What is the Most Common Diabetes Pathophysiology?

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  • Written By: Summer Banks
  • Edited By: Michelle Arevalo
  • Last Modified Date: 14 October 2018
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In order to understand the most common diabetes pathophysiology, an understanding of carbohydrate metabolism can be helpful. When carbohydrates are consumed, there are four steps the body generally takes in order to use them as energy. In a patient with diabetes, these steps are often flawed, preventing the process from completing properly.

The first step the body takes after carbohydrates are consumed is to break them down into glucose. During the most common diabetes pathophysiology, this breakdown of carbohydrates occurs in much the same manner as it does in the normal body. Once the carbohydrates are broken down, the glucose enters the bloodstream.

Once it is present in the bloodstream, blood glucose levels tend to rise. This rise in blood glucose levels is often what triggers the pancreas to release insulin. In the most common diabetes pathophysiology, this release of insulin is typically where the first troubles begin for the body.

When insulin is secreted by the pancreas, it needs to bind to glucose in order for the cells to use it for energy. Insulin helps glucose pass through cell walls and into the cell. The cell can then use the glucose for energy. If the person has hypoglycemia, hyperglycemia, or insulin resistance, this final step may be flawed.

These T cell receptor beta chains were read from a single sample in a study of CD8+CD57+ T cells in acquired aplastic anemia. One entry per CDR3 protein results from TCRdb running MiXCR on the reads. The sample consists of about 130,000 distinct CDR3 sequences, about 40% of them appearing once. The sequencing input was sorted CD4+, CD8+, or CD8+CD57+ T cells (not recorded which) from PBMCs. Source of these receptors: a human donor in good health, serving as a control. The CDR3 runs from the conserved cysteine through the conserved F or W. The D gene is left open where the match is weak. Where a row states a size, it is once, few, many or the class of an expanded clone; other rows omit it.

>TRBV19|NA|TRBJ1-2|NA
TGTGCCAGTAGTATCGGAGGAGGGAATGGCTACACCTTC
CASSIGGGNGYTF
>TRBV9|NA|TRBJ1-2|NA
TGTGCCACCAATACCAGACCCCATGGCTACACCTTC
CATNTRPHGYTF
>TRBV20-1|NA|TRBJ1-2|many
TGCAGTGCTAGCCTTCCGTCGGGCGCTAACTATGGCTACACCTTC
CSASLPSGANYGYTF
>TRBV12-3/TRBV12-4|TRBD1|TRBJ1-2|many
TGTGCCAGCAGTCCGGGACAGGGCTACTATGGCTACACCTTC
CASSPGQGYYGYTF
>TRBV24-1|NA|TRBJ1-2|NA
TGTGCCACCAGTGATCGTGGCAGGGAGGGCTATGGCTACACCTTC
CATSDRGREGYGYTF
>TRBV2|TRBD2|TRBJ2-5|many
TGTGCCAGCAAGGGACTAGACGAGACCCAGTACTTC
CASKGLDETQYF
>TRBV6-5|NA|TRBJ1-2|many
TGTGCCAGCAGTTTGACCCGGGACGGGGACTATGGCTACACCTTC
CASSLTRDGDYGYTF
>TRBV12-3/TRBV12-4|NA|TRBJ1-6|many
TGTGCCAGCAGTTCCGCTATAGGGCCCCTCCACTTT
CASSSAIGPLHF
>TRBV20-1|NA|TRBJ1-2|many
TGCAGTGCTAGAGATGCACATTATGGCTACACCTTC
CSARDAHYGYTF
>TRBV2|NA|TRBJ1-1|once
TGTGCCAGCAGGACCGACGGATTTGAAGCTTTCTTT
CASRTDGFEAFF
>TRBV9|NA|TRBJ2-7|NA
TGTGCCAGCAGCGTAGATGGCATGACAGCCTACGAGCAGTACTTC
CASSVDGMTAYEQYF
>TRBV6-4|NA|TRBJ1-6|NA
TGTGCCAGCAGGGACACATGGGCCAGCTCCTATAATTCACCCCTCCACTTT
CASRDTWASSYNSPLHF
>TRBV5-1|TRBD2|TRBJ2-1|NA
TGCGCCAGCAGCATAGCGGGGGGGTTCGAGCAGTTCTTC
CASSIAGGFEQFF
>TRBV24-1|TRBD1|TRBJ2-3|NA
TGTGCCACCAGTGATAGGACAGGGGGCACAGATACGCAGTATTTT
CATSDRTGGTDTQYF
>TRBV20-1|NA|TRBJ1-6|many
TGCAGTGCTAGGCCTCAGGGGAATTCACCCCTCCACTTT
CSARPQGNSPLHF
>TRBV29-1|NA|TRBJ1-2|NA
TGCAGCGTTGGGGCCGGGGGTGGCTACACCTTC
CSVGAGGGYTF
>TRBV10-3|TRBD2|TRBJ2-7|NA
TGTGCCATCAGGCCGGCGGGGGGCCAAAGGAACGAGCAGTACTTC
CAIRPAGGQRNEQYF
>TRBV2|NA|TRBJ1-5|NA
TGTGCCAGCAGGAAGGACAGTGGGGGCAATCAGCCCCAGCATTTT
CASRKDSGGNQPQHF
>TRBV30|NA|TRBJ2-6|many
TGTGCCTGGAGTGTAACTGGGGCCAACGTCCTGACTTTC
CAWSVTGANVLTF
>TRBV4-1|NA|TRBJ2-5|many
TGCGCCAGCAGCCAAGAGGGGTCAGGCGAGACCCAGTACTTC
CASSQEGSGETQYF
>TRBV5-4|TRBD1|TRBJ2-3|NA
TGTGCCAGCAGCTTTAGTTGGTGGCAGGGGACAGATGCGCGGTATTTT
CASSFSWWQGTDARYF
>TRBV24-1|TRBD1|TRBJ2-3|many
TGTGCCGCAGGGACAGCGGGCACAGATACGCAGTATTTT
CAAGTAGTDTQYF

In the case of hypoglycemia, the most common diabetes pathophysiology is the release of too much insulin. When the body has more insulin than glucose, all of the energy may be moved into some cells too quickly. This can leave blood glucose levels too low, and the remaining cells without the energy they need to survive.

Hyperglycemia tends to affect the body in the opposite way. The pancreas may not release enough insulin, causing blood glucose levels to rise. The cells still may not get the energy they need, because the insulin is not there to move the glucose through the cell walls. Insulin resistance may also be a cause of hyperglycemia.

Insulin resistance is often characterized by a normal release of insulin into the bloodstream. The cells of the body, however, tend to react differently than they should. The most common diabetes pathophysiology for insulin resistance is an increased blood glucose level.

Having too much glucose in the blood may lead to health problems if left uncorrected. Some of the common health problems associated with increased glucose levels in the blood include infections, slower healing, and loss of vision. Blood glucose levels that are too low may cause blurred vision, sudden hunger, and mental confusion.



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